Margaret Holmes tells me that she has the Will of Morgan Evan. He married Sarah Evans on June 2nd 1732. They had 6 children, David Morgan who inherited Tyr Ddu ( Tirdu in his will), John Morgan who married Elizabeth David of Llanbadarn Fawr and went to live there and was left out of the Will, Elizabeth, Jane, Mary and Margaret. These females are mentioned in the will as are their husbands, John David, Hugh Lloyd of Brynmaenne/ Bryn wenne? Richard Jones and ? Abraham. There were grandchildren  Timothy Evans who inherited Penylon(sic) Evan and David Evans and Sarah and Ann Evans, David Hugh son of David Hugh and Sarah his sister. The writing is difficult but another seems to be called Morgan Evan Morgan Hatter . Other properties mentioned are Ty Llwyd, Penylon is also called Ty Hugh Matthew. There is mention of Ty Lloyd, Gallty Cafneu, Aberbinant or Claeny Tirdu, Cnwceyn Aur(not sure of that one) and Tir Evan Rees James. The Will was written in 1788 but he died in 1792. His wife is Executrix so must have died later. I found some of these properties in the Tithe records of 1836.

In 1734 Griffith Jones set up his circulating schools with the aim of bringing religious education to the illiterate. One of these was in Pennant. Lewis Gwynne of Mynachty wrote that the school had 137 pupils and so a second teacher was provided. These schools came to an end in 1779.

By the 18th century the Church of England had grown remote from the people. The backlash came with the Methodist Revival which swept the country in a religious fervour. To Pennant came, among others, Hywel Harris who was evangelising in the Aeron valley in 1737. He preached at Ty Llwyd and the Ship Inn. Later, in 1768 the Methodist chapel was built across the road from the inn. At this time, of course, Methodism was still a sect within the Church of England and it was not until 1811 that it broke away and became a denomination in its own right.

Barbara Cooper has told me that her ancestors were Evan James and his wife Gwenllian who were married in 1755. Gwenllian died in 1817 at Brysig Mawr farm and was buried at Llanbadarn Trefeglwys. Of their numerous children, their son William James married Elizabeth Jones at Llanbadarn T. in 1798. William and Elizabeth James are both buried in the churchyard at Pennant, together with their sons David and John. Although the family was probably living at Brysig Mawr in 1823 (John James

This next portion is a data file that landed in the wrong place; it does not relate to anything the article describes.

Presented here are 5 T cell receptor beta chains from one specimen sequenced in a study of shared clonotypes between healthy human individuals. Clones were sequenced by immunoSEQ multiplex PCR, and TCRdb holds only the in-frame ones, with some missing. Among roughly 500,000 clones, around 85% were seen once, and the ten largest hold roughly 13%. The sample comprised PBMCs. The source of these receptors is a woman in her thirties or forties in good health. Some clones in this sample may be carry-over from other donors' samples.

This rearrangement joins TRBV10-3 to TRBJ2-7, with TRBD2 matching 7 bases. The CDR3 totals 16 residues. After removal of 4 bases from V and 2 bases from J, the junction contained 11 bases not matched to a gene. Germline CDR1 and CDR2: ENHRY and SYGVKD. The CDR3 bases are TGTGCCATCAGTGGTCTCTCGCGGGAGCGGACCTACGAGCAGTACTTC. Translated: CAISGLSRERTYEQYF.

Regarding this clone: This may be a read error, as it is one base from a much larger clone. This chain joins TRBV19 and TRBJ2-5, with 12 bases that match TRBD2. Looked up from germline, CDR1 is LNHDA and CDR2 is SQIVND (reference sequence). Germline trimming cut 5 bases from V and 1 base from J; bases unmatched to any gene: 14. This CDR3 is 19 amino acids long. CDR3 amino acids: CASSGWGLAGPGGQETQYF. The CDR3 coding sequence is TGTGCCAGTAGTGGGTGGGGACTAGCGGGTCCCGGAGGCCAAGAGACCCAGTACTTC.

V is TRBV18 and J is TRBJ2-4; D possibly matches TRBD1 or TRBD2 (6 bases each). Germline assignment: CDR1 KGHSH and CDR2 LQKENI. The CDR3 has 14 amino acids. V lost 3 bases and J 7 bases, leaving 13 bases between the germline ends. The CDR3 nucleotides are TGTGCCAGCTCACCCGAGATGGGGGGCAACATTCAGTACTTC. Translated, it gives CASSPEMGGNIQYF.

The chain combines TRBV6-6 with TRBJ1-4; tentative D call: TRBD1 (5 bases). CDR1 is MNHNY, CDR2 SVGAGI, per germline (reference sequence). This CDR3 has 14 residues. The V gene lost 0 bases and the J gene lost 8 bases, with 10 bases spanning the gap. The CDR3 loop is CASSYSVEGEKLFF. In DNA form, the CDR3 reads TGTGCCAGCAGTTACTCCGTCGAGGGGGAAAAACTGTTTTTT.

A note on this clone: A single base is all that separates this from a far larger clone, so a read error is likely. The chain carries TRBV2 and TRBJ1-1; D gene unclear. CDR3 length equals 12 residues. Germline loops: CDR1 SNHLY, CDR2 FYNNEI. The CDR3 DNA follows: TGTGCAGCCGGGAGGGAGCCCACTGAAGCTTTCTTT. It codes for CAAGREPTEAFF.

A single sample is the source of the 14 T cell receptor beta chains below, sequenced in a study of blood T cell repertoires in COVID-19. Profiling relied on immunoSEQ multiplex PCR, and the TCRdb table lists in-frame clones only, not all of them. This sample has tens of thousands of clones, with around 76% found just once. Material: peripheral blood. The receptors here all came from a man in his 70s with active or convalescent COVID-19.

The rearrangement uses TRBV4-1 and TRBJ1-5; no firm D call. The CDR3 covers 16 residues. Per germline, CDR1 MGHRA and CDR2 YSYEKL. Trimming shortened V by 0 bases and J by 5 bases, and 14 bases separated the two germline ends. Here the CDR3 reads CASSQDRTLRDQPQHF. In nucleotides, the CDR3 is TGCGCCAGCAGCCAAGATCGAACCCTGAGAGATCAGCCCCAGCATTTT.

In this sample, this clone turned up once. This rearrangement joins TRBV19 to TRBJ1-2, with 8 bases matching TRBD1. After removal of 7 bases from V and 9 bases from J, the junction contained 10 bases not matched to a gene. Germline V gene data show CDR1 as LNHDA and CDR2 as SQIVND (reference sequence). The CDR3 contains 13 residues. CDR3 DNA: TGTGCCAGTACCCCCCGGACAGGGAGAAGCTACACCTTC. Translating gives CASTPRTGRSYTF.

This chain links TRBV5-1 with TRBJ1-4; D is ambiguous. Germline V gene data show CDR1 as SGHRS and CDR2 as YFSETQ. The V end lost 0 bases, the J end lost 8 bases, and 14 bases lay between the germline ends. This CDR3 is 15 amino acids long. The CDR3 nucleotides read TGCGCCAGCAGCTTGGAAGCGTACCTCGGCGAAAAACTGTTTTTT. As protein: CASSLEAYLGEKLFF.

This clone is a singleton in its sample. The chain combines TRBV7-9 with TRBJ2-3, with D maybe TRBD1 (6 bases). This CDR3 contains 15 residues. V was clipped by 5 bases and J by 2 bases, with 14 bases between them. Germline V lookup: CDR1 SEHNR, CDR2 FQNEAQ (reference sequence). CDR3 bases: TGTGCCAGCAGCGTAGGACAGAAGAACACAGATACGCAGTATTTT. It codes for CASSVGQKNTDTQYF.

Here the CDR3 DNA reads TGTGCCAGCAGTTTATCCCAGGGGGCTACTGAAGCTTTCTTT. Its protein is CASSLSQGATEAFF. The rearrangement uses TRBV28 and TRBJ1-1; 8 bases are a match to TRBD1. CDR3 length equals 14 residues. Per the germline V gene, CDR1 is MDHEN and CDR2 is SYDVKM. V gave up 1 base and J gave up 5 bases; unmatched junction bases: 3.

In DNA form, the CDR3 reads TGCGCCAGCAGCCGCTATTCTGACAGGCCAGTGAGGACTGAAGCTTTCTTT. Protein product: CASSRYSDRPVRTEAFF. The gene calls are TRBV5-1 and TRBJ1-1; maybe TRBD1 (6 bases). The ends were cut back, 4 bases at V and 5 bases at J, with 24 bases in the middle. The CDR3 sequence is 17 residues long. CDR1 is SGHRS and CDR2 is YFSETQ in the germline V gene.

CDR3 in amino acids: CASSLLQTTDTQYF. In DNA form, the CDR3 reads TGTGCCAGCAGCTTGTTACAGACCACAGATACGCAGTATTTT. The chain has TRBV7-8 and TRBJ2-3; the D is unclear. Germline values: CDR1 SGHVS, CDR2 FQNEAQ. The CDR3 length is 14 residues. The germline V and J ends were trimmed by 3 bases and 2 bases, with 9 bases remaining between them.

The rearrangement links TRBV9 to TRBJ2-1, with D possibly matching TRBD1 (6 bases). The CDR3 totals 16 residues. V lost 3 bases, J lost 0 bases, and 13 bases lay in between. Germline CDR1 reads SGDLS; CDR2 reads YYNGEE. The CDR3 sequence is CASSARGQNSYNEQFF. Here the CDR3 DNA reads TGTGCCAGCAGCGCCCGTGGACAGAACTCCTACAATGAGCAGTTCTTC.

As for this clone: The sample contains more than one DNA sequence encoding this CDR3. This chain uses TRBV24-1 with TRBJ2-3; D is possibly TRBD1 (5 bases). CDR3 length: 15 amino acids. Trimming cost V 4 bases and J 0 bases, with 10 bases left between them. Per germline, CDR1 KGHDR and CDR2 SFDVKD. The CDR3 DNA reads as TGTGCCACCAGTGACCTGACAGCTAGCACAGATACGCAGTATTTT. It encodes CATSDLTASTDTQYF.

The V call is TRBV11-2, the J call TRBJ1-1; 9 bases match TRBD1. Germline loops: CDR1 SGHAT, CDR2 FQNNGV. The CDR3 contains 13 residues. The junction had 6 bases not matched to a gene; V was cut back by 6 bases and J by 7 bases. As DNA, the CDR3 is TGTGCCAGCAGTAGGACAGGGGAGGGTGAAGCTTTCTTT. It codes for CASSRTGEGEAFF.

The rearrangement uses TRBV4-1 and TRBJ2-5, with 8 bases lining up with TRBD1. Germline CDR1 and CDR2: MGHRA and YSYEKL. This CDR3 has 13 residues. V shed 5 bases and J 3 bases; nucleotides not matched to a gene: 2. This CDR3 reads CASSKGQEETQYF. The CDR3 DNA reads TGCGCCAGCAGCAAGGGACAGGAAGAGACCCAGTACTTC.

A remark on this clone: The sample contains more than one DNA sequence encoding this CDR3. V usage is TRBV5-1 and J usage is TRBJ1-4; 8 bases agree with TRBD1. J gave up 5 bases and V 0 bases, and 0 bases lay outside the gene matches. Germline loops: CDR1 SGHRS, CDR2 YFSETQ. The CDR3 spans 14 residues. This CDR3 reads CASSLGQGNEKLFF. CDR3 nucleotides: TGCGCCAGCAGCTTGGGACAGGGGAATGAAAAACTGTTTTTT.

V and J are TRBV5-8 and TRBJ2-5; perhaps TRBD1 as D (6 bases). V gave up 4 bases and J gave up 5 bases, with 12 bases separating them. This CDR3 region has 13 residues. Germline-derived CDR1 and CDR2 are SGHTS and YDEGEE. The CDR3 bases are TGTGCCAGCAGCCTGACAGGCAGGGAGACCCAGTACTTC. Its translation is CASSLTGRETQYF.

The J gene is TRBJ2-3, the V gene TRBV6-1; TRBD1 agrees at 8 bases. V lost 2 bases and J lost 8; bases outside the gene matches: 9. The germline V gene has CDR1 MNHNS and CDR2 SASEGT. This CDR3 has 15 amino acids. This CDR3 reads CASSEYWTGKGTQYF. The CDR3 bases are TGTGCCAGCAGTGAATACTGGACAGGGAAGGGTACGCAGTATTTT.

died there in that year) the family of William James had moved to the farm of Penralltwen in the Aeron valley by 1826. Penralltwen was on the Llanerchaeron estate.

In 1820 on the road to Llanon, just past the entrance to Tir Du, there stood a house called Pantmawr. The house is now gone but the garden can still be seen on the other side of the road.In this house, at that time, lived Hugh Mattew (77), his wife Catherine (66) and a servant girl.On the 15th November 1821 they had retired for the night when Will Llaw Wan broke into the house with an axe. The servant girl fled and the old people were in terror of their lives. Will stole two pocket books worth 5 shillings, one pair of scales worth 5 shillings, a Sovereign and 46 promissory notes to the vale of £101. He then made his escape but was later captured and was hanged on the 15th October 1821.

A labourer in 1831 earned a shilling a day.

We get a snapshot of the parish as it was in 1833 from Samuel Lewis's A Topographical Dictionary of Wales 1833 -

"LLANBADARN - TRÊVEGLWYS (LLAN - BADARN-TRÊV-EGLWYS), a parish in the lower division of the hundred of ILAR, county of CARDIGAN, SOUTH WALES, 12 miles (S. by W.) from Aberystwith, containing 982 inhabitants. This parish, which is situated on the river Arth, formerly constituted one of the prebends in the collegiate church of Llandewy-Brevi, and was rated in the king's books at £12. The living is a discharged vicarage, with that of Kilkennin annexed, in the archdeaconry of Cardigan, and diocese of St. David's, rated in the king's books at £6, endowed with one-third of the tithes, and with £1200 parliamentary grant, and in the patronage of the Bishop of St. David's. The church is dedicated to St. Padarn, or Paternus. There is a place of worship for Calvinistic Methodists. The average annual expenditure for the maintenance of the poor is £ 170.2."